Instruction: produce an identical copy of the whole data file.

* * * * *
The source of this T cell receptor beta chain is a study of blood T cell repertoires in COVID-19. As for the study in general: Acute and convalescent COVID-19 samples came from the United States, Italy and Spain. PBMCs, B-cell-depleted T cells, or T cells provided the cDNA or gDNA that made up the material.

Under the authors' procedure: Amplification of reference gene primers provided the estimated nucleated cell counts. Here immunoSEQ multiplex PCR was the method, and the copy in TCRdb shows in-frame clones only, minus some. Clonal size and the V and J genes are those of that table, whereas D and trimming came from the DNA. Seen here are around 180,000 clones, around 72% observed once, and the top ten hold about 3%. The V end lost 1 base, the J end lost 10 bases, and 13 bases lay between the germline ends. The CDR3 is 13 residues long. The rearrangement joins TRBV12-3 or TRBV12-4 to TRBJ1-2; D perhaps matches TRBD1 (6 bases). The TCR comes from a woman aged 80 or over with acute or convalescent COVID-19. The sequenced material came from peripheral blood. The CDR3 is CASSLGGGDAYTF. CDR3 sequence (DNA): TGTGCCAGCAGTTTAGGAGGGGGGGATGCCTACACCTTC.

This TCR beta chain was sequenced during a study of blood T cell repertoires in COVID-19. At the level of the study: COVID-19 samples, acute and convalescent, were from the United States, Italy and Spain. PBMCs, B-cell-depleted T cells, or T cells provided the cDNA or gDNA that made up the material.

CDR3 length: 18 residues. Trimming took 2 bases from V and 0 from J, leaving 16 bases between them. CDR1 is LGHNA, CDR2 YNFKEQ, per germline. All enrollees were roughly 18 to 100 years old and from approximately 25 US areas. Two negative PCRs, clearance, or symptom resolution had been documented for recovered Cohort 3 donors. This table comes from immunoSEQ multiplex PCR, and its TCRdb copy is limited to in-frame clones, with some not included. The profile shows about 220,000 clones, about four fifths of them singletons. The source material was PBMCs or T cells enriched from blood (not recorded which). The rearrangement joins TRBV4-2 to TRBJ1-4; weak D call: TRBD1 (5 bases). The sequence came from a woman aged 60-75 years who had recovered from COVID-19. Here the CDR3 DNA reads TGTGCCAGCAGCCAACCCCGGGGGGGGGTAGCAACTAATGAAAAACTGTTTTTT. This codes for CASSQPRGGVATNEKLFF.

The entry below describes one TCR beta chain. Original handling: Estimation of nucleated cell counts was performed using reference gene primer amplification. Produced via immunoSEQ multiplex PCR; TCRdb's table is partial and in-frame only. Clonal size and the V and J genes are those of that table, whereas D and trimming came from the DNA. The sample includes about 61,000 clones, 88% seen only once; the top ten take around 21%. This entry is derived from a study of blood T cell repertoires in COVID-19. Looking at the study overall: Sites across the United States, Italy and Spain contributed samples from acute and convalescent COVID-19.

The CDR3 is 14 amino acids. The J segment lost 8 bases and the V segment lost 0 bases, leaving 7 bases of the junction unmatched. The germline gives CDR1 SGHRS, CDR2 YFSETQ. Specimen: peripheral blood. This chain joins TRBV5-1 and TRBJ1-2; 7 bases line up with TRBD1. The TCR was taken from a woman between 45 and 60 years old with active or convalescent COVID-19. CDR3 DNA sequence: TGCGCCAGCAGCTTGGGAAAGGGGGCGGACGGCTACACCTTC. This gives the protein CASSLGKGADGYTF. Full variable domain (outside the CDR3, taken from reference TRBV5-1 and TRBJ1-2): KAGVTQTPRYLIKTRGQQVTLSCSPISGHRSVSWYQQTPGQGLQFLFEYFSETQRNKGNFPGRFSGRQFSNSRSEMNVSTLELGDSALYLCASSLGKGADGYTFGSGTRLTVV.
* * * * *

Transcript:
The source of this T cell receptor beta chain is a study of blood T cell repertoires in COVID-19. As for the study in general: Acute and convalescent COVID-19 samples came from the United States, Italy and Spain. PBMCs, B-cell-depleted T cells, or T cells provided the cDNA or gDNA that made up the material.

Under the authors' procedure: Amplification of reference gene primers provided the estimated nucleated cell counts. Here immunoSEQ multiplex PCR was the method, and the copy in TCRdb shows in-frame clones only, minus some. Clonal size and the V and J genes are those of that table, whereas D and trimming came from the DNA. Seen here are around 180,000 clones, around 72% observed once, and the top ten hold about 3%. The V end lost 1 base, the J end lost 10 bases, and 13 bases lay between the germline ends. The CDR3 is 13 residues long. The rearrangement joins TRBV12-3 or TRBV12-4 to TRBJ1-2; D perhaps matches TRBD1 (6 bases). The TCR comes from a woman aged 80 or over with acute or convalescent COVID-19. The sequenced material came from peripheral blood. The CDR3 is CASSLGGGDAYTF. CDR3 sequence (DNA): TGTGCCAGCAGTTTAGGAGGGGGGGATGCCTACACCTTC.

This TCR beta chain was sequenced during a study of blood T cell repertoires in COVID-19. At the level of the study: COVID-19 samples, acute and convalescent, were from the United States, Italy and Spain. PBMCs, B-cell-depleted T cells, or T cells provided the cDNA or gDNA that made up the material.

CDR3 length: 18 residues. Trimming took 2 bases from V and 0 from J, leaving 16 bases between them. CDR1 is LGHNA, CDR2 YNFKEQ, per germline. All enrollees were roughly 18 to 100 years old and from approximately 25 US areas. Two negative PCRs, clearance, or symptom resolution had been documented for recovered Cohort 3 donors. This table comes from immunoSEQ multiplex PCR, and its TCRdb copy is limited to in-frame clones, with some not included. The profile shows about 220,000 clones, about four fifths of them singletons. The source material was PBMCs or T cells enriched from blood (not recorded which). The rearrangement joins TRBV4-2 to TRBJ1-4; weak D call: TRBD1 (5 bases). The sequence came from a woman aged 60-75 years who had recovered from COVID-19. Here the CDR3 DNA reads TGTGCCAGCAGCCAACCCCGGGGGGGGGTAGCAACTAATGAAAAACTGTTTTTT. This codes for CASSQPRGGVATNEKLFF.

The entry below describes one TCR beta chain. Original handling: Estimation of nucleated cell counts was performed using reference gene primer amplification. Produced via immunoSEQ multiplex PCR; TCRdb's table is partial and in-frame only. Clonal size and the V and J genes are those of that table, whereas D and trimming came from the DNA. The sample includes about 61,000 clones, 88% seen only once; the top ten take around 21%. This entry is derived from a study of blood T cell repertoires in COVID-19. Looking at the study overall: Sites across the United States, Italy and Spain contributed samples from acute and convalescent COVID-19.

The CDR3 is 14 amino acids. The J segment lost 8 bases and the V segment lost 0 bases, leaving 7 bases of the junction unmatched. The germline gives CDR1 SGHRS, CDR2 YFSETQ. Specimen: peripheral blood. This chain joins TRBV5-1 and TRBJ1-2; 7 bases line up with TRBD1. The TCR was taken from a woman between 45 and 60 years old with active or convalescent COVID-19. CDR3 DNA sequence: TGCGCCAGCAGCTTGGGAAAGGGGGCGGACGGCTACACCTTC. This gives the protein CASSLGKGADGYTF. Full variable domain (outside the CDR3, taken from reference TRBV5-1 and TRBJ1-2): KAGVTQTPRYLIKTRGQQVTLSCSPISGHRSVSWYQQTPGQGLQFLFEYFSETQRNKGNFPGRFSGRQFSNSRSEMNVSTLELGDSALYLCASSLGKGADGYTFGSGTRLTVV.